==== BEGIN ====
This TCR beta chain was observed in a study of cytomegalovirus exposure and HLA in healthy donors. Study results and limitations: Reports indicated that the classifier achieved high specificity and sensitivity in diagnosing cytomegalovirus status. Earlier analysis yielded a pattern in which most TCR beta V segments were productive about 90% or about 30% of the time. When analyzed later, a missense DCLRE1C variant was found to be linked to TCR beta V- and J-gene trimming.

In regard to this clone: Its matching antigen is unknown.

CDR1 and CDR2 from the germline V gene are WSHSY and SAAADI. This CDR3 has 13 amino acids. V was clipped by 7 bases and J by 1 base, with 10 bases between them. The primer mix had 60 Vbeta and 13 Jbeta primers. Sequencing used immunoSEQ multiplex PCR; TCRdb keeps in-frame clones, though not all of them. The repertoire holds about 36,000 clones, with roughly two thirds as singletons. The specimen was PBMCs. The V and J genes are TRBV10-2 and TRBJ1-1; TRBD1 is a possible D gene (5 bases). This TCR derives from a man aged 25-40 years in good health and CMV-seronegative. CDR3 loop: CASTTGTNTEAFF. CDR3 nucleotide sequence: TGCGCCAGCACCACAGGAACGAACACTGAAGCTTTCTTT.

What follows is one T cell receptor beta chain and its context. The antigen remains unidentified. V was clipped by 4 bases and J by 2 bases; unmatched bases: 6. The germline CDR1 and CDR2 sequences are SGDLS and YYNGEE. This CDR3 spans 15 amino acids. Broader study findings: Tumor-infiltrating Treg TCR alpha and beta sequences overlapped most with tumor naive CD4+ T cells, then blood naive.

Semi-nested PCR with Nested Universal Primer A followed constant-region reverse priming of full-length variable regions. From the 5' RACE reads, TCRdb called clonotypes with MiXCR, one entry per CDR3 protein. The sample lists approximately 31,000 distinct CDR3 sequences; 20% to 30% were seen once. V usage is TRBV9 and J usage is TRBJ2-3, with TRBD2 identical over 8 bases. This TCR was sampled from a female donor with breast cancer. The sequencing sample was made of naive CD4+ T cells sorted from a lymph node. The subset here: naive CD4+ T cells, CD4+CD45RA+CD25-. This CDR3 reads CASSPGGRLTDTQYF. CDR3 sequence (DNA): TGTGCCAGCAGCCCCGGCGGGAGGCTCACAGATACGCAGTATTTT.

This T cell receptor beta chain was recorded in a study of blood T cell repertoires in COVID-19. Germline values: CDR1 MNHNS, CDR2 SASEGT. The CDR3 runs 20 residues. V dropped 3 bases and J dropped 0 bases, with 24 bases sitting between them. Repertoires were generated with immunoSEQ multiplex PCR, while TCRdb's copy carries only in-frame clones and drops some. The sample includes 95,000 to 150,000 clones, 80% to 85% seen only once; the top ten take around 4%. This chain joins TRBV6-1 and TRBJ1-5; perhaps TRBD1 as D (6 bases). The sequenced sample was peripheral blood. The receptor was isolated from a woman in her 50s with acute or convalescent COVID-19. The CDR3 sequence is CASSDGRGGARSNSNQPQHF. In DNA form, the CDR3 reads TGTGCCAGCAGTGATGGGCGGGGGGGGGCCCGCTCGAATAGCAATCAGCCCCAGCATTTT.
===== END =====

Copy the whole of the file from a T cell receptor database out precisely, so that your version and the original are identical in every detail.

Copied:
This TCR beta chain was observed in a study of cytomegalovirus exposure and HLA in healthy donors. Study results and limitations: Reports indicated that the classifier achieved high specificity and sensitivity in diagnosing cytomegalovirus status. Earlier analysis yielded a pattern in which most TCR beta V segments were productive about 90% or about 30% of the time. When analyzed later, a missense DCLRE1C variant was found to be linked to TCR beta V- and J-gene trimming.

In regard to this clone: Its matching antigen is unknown.

CDR1 and CDR2 from the germline V gene are WSHSY and SAAADI. This CDR3 has 13 amino acids. V was clipped by 7 bases and J by 1 base, with 10 bases between them. The primer mix had 60 Vbeta and 13 Jbeta primers. Sequencing used immunoSEQ multiplex PCR; TCRdb keeps in-frame clones, though not all of them. The repertoire holds about 36,000 clones, with roughly two thirds as singletons. The specimen was PBMCs. The V and J genes are TRBV10-2 and TRBJ1-1; TRBD1 is a possible D gene (5 bases). This TCR derives from a man aged 25-40 years in good health and CMV-seronegative. CDR3 loop: CASTTGTNTEAFF. CDR3 nucleotide sequence: TGCGCCAGCACCACAGGAACGAACACTGAAGCTTTCTTT.

What follows is one T cell receptor beta chain and its context. The antigen remains unidentified. V was clipped by 4 bases and J by 2 bases; unmatched bases: 6. The germline CDR1 and CDR2 sequences are SGDLS and YYNGEE. This CDR3 spans 15 amino acids. Broader study findings: Tumor-infiltrating Treg TCR alpha and beta sequences overlapped most with tumor naive CD4+ T cells, then blood naive.

Semi-nested PCR with Nested Universal Primer A followed constant-region reverse priming of full-length variable regions. From the 5' RACE reads, TCRdb called clonotypes with MiXCR, one entry per CDR3 protein. The sample lists approximately 31,000 distinct CDR3 sequences; 20% to 30% were seen once. V usage is TRBV9 and J usage is TRBJ2-3, with TRBD2 identical over 8 bases. This TCR was sampled from a female donor with breast cancer. The sequencing sample was made of naive CD4+ T cells sorted from a lymph node. The subset here: naive CD4+ T cells, CD4+CD45RA+CD25-. This CDR3 reads CASSPGGRLTDTQYF. CDR3 sequence (DNA): TGTGCCAGCAGCCCCGGCGGGAGGCTCACAGATACGCAGTATTTT.

This T cell receptor beta chain was recorded in a study of blood T cell repertoires in COVID-19. Germline values: CDR1 MNHNS, CDR2 SASEGT. The CDR3 runs 20 residues. V dropped 3 bases and J dropped 0 bases, with 24 bases sitting between them. Repertoires were generated with immunoSEQ multiplex PCR, while TCRdb's copy carries only in-frame clones and drops some. The sample includes 95,000 to 150,000 clones, 80% to 85% seen only once; the top ten take around 4%. This chain joins TRBV6-1 and TRBJ1-5; perhaps TRBD1 as D (6 bases). The sequenced sample was peripheral blood. The receptor was isolated from a woman in her 50s with acute or convalescent COVID-19. The CDR3 sequence is CASSDGRGGARSNSNQPQHF. In DNA form, the CDR3 reads TGTGCCAGCAGTGATGGGCGGGGGGGGGCCCGCTCGAATAGCAATCAGCCCCAGCATTTT.